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POLITICS

Maggie Gyllenhaal joins D.C.'s healthy food movement

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Yeas and Nays,Politics,DC,Food and Drink,Health,Alicia M. Cohn

Get ready for more Maggie Gyllenhaal in the District. Not only will she be in town later this month to promote her new D.C.-set disaster movie, "White House Down," this week the actress officially joined the advisory board for the nonprofit DC Greens.

Gyllenhaal, who lives in Brooklyn, N.Y., made a day trip to D.C. on Monday for a tour of a garden funded by the nonprofit at Benjamin Stoddert Elementary School and a private party of about 150 people hosted by fellow advisers to celebrate the announcement.

Gyllenhaal has been involved with DC Greens behind the scenes for years, due to her friendship with founder and Executive Director Lauren Shweder Biel. They met when they were 17, were in each others' weddings, and Biel calls Gyllenhaal "a thought-partner" in the project.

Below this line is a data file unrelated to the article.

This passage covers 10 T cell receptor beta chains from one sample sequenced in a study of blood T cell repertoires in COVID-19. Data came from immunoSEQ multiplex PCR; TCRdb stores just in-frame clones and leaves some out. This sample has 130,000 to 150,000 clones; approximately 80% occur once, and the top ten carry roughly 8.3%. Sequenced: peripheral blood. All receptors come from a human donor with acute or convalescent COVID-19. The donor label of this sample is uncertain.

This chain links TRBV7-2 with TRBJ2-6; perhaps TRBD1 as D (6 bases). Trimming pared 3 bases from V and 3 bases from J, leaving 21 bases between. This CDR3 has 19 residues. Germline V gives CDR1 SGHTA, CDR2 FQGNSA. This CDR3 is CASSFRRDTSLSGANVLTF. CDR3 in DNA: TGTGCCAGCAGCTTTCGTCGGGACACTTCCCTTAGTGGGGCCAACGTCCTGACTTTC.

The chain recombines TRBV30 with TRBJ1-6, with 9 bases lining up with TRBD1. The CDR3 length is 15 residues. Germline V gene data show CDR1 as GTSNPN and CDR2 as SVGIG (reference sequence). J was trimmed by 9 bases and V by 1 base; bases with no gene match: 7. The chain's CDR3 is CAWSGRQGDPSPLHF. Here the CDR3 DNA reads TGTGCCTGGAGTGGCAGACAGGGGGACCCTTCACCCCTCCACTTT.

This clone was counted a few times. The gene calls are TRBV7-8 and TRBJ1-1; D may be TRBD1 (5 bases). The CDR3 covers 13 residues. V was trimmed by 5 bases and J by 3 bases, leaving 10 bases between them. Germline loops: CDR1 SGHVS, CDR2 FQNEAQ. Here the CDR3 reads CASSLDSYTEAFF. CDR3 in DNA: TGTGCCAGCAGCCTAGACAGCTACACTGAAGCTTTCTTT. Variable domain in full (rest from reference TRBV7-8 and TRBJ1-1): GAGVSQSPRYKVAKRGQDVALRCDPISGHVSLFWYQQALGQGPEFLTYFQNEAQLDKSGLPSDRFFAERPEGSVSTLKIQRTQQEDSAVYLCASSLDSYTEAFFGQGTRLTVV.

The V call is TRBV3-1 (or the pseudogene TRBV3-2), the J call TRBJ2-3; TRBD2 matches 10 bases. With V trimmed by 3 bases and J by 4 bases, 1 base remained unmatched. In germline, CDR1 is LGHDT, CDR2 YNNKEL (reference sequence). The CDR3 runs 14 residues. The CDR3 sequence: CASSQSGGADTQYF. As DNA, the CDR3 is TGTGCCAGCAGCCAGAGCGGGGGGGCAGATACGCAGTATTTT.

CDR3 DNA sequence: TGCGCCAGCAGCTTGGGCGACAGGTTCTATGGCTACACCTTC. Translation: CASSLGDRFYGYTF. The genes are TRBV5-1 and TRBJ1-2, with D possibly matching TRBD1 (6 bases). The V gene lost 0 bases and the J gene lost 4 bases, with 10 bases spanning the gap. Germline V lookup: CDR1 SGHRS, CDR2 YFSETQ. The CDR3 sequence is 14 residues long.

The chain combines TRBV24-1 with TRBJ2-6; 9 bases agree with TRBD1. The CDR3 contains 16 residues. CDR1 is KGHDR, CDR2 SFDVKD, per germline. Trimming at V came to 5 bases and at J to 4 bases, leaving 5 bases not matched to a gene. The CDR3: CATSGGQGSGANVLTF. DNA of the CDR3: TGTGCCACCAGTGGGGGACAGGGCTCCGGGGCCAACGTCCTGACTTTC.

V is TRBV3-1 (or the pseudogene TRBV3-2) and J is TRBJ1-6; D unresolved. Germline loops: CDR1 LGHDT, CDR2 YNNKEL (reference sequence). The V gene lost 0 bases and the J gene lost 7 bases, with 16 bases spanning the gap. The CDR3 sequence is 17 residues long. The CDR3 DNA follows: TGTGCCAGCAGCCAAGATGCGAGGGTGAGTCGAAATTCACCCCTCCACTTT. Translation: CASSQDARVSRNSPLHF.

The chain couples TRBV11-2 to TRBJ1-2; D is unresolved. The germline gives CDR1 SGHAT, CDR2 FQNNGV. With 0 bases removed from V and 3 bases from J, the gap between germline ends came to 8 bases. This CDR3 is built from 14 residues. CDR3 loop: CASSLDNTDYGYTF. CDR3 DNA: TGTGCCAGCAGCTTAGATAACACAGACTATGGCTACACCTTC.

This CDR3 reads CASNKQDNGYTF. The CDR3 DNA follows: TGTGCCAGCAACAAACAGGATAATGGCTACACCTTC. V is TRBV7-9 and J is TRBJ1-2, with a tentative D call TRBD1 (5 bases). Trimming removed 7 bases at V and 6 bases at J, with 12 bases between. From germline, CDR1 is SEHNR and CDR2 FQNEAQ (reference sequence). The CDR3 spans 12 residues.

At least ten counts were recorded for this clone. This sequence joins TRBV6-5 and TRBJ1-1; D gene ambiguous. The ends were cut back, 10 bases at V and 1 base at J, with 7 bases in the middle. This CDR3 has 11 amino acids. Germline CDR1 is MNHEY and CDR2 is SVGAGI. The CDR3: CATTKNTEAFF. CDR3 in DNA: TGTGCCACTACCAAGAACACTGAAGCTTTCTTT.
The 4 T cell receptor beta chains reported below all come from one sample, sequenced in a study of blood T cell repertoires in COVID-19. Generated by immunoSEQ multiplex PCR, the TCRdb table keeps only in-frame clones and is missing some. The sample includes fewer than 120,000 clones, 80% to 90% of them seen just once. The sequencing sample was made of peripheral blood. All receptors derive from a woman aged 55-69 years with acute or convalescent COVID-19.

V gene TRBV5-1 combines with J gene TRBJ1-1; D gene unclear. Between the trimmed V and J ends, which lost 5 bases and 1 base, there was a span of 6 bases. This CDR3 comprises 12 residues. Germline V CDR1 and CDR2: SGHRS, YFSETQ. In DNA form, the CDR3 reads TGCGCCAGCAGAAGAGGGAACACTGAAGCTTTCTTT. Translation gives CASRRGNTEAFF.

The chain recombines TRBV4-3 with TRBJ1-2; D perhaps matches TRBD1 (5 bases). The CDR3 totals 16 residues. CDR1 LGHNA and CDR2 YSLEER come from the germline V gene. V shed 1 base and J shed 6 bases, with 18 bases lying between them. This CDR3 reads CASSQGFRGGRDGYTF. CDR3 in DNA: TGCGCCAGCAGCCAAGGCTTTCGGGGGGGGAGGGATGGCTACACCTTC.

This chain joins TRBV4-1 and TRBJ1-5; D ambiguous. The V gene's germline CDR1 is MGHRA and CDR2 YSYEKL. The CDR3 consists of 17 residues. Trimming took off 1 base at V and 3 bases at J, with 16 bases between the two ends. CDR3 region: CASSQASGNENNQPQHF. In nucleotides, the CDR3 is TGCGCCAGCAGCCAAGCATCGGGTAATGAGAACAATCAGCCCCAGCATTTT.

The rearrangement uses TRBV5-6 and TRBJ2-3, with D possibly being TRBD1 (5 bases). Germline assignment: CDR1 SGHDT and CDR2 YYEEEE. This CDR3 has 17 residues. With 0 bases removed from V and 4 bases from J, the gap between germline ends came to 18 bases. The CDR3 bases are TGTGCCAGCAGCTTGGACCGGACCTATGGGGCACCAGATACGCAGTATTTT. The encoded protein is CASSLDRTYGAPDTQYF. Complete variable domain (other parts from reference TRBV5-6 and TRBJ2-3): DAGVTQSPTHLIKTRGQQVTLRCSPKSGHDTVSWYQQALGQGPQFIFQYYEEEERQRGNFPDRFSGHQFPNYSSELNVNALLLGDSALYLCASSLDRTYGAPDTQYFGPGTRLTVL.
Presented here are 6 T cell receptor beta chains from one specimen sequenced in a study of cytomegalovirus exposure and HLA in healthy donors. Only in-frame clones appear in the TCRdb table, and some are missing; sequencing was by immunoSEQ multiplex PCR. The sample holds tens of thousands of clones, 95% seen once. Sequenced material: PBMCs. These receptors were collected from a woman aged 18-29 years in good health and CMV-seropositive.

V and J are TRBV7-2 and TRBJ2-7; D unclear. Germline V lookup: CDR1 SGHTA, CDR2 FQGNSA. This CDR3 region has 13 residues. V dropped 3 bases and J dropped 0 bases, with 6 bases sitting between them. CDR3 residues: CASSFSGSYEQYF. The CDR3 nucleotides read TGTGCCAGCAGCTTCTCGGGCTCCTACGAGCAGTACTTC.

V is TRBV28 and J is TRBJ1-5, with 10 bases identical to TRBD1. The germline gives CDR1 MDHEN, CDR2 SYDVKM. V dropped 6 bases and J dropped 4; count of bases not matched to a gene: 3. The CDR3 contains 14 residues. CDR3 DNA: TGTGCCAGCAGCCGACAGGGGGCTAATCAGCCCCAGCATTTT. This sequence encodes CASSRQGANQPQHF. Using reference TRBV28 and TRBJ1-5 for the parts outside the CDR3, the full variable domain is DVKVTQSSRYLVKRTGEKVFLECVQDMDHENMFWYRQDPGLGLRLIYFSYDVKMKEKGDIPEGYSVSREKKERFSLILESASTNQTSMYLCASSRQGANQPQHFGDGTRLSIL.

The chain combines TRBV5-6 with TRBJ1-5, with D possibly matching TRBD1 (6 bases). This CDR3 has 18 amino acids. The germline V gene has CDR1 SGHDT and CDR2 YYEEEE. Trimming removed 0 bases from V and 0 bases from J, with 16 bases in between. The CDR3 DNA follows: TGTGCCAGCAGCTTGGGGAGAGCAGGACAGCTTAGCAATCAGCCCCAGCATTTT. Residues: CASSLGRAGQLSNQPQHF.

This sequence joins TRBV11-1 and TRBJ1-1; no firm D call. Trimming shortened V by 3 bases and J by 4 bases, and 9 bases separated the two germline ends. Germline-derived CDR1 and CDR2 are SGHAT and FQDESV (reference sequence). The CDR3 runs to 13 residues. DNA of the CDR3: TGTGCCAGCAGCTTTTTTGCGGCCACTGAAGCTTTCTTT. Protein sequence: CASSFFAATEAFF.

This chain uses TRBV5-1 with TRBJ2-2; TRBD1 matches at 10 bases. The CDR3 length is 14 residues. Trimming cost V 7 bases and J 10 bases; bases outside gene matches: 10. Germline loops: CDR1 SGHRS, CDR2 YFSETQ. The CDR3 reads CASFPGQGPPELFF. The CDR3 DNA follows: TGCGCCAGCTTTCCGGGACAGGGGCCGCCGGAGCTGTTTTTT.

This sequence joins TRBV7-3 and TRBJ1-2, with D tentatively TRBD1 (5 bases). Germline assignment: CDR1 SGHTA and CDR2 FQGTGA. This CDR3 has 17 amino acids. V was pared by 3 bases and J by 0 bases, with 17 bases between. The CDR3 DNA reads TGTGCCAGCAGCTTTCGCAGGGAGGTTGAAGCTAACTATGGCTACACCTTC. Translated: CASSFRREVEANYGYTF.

"While she's obviously an exciting public figurehead, she's also incredibly thoughtful and supportive," Biel told Yeas & Nays, crediting Gyllenhaal for being a sounding board throughout DC Greens' development since its inception in 2009. DC Greens now runs the District's experiential-learning Farm to School Network, supports school gardens and teacher training for garden-based education and runs an incentive program for federal benefits to help low-income families shop at farmers' markets in the District.

"I think we're well known to our partners and people who are receiving our services, but we're finally getting old enough and big enough" to bring Gyllenhaal on in a public role, Biel explained. There are no public events planned yet, but Biel said her friend "made it very clear that she really wants to be a strong ally in our work and will help out however she can."

Gyllenhaal is known for her support of progressive political groups and nonprofits, so her interest in the food movement makes sense, even though she's not a local.

"My sense is that it's kind of through me that she's becoming more aware of the issues of hunger and poverty and through our work coming to see how a city can organize itself to try and address those issues," Biel said.

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